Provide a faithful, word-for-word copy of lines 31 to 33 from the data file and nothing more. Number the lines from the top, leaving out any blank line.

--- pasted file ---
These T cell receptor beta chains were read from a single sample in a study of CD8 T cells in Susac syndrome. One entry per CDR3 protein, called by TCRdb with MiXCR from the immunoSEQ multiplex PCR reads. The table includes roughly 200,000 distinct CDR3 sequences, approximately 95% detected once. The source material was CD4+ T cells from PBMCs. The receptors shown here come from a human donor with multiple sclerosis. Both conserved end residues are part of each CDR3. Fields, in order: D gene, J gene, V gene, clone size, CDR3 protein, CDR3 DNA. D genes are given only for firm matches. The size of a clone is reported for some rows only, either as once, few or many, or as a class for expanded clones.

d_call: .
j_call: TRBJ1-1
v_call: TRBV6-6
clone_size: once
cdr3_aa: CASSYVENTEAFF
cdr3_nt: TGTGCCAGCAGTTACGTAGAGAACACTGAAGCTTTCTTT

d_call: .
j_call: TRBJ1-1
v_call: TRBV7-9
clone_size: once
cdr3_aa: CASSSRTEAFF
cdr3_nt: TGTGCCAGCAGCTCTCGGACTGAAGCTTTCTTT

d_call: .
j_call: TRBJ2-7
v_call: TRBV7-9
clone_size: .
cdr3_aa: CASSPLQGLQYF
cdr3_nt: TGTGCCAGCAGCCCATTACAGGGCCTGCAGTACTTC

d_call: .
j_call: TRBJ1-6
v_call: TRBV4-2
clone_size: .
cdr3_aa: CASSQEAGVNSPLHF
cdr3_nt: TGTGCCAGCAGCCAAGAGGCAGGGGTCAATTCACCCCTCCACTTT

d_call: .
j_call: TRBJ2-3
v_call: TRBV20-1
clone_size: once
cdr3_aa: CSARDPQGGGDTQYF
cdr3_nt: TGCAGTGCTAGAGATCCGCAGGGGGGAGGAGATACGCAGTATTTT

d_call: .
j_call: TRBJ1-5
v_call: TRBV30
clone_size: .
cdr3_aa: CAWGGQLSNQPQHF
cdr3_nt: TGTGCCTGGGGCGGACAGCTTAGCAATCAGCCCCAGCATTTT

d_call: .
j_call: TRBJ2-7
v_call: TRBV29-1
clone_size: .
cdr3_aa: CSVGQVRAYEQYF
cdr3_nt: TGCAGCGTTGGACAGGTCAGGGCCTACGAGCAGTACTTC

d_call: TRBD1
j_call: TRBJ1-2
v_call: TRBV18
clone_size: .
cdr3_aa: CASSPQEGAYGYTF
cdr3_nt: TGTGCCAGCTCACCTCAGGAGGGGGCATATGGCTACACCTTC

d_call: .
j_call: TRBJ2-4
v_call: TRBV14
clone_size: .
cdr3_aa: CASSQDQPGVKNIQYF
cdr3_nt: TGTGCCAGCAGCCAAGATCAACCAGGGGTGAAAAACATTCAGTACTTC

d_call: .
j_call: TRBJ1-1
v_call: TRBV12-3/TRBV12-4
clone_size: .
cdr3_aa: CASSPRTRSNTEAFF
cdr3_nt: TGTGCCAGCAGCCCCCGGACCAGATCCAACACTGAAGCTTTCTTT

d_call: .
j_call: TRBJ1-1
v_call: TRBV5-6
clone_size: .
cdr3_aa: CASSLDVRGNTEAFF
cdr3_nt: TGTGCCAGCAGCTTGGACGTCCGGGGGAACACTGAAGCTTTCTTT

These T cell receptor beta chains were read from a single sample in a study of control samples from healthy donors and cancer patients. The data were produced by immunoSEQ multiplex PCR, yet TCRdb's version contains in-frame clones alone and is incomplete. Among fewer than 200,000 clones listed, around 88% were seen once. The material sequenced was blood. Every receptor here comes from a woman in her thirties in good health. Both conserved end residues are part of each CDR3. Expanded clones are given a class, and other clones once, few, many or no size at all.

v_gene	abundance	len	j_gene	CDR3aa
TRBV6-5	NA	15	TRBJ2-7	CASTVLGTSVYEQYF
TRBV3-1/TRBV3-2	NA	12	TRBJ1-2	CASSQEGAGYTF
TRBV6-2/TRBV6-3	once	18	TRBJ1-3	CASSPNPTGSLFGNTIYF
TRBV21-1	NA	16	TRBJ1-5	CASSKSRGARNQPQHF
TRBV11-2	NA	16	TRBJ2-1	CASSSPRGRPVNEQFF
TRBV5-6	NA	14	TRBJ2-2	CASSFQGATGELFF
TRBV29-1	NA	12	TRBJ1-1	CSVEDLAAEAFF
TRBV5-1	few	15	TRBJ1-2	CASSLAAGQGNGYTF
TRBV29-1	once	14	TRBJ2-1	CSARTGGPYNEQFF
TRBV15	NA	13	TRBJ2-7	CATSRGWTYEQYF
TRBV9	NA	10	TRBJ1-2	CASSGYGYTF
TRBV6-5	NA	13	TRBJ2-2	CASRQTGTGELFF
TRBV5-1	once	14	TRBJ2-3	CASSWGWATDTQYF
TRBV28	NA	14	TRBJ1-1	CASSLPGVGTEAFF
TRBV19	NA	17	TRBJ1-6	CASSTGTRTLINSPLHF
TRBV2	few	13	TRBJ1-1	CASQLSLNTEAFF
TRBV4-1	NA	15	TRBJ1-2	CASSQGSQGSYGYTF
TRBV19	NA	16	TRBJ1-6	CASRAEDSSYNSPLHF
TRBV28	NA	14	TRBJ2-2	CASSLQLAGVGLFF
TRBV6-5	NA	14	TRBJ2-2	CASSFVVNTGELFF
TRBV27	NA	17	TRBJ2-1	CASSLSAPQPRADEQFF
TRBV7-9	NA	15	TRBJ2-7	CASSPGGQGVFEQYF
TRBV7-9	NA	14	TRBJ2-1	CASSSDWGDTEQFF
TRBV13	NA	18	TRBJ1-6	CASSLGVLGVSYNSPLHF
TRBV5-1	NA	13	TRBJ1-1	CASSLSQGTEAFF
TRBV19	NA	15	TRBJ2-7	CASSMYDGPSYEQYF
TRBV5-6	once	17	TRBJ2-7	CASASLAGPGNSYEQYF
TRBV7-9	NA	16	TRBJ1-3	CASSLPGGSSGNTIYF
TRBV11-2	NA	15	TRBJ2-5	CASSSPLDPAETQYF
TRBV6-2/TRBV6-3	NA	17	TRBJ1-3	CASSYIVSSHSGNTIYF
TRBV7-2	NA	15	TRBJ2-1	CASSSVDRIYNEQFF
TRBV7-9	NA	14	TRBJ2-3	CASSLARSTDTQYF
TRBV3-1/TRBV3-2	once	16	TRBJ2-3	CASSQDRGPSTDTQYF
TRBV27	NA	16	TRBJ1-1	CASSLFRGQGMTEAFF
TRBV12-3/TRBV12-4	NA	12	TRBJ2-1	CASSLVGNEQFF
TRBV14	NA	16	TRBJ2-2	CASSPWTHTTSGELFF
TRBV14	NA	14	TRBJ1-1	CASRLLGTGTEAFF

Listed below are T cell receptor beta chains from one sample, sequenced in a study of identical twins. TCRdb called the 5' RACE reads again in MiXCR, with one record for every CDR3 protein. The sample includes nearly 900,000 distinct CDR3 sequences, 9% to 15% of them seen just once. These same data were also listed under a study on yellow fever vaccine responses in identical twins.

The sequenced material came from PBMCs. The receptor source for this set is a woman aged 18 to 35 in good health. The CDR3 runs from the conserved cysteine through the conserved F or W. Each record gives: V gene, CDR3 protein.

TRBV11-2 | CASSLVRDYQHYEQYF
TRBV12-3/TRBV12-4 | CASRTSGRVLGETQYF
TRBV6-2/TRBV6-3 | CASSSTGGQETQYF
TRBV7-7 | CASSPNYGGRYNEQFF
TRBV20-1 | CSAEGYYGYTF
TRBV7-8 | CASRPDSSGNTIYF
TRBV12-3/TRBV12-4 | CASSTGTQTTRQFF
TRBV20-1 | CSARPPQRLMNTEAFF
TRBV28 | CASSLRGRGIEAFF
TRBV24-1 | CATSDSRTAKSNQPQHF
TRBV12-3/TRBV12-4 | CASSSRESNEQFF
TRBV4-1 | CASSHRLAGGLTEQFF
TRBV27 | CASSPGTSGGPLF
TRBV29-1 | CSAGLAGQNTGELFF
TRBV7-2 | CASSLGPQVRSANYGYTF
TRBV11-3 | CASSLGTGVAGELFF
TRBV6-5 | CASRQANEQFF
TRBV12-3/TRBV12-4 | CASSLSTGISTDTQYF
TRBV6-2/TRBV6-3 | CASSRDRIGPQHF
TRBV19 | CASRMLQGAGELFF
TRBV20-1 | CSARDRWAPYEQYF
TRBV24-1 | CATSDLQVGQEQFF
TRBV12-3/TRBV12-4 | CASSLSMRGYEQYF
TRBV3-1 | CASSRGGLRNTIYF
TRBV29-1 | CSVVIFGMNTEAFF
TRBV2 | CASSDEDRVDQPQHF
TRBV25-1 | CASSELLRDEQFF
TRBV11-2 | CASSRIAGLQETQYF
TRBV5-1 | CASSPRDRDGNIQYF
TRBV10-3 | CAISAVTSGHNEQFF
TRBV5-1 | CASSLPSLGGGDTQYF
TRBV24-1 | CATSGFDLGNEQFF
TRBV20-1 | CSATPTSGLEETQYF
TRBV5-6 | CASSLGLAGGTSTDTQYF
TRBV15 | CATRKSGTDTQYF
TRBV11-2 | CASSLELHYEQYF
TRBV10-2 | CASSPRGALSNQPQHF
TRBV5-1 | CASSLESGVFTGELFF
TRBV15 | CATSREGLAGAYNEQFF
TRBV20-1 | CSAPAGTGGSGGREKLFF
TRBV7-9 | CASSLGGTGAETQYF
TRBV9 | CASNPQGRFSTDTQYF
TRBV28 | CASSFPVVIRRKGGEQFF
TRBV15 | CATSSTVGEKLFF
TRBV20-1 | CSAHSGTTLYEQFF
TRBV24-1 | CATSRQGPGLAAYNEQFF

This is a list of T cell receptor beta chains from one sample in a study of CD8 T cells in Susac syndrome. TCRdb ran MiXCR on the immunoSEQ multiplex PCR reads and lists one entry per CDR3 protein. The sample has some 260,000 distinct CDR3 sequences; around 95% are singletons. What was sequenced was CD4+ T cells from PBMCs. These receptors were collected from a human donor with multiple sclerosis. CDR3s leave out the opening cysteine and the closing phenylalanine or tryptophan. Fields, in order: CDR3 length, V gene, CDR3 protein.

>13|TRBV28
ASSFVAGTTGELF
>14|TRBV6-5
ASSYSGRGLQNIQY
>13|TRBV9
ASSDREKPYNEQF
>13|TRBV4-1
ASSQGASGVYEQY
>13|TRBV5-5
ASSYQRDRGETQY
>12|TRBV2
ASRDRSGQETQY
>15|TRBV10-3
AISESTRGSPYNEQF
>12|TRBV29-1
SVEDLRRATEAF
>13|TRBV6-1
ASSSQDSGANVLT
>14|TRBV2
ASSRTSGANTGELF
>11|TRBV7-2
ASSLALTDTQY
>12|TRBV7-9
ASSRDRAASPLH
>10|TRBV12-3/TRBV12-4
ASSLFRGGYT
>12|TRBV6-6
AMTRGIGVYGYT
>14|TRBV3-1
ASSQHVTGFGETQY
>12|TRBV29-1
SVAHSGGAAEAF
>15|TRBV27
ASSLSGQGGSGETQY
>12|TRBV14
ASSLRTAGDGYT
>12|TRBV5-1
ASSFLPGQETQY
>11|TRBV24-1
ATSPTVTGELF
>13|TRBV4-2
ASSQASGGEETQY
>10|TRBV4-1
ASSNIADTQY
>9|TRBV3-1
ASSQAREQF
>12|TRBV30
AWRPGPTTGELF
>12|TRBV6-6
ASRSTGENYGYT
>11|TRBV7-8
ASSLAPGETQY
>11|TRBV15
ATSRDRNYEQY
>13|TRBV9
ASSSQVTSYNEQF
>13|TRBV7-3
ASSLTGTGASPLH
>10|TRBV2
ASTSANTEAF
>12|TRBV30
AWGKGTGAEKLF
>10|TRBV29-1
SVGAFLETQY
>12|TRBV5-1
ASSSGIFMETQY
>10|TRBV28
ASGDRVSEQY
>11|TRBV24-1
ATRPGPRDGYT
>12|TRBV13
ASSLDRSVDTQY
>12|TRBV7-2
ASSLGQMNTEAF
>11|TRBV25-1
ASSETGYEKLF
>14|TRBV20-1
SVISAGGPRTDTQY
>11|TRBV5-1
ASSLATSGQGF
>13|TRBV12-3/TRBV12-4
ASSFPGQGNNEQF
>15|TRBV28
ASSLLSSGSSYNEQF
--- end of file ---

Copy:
cdr3_nt: TGCAGTGCTAGAGATCCGCAGGGGGGAGGAGATACGCAGTATTTT

d_call: .
j_call: TRBJ1-5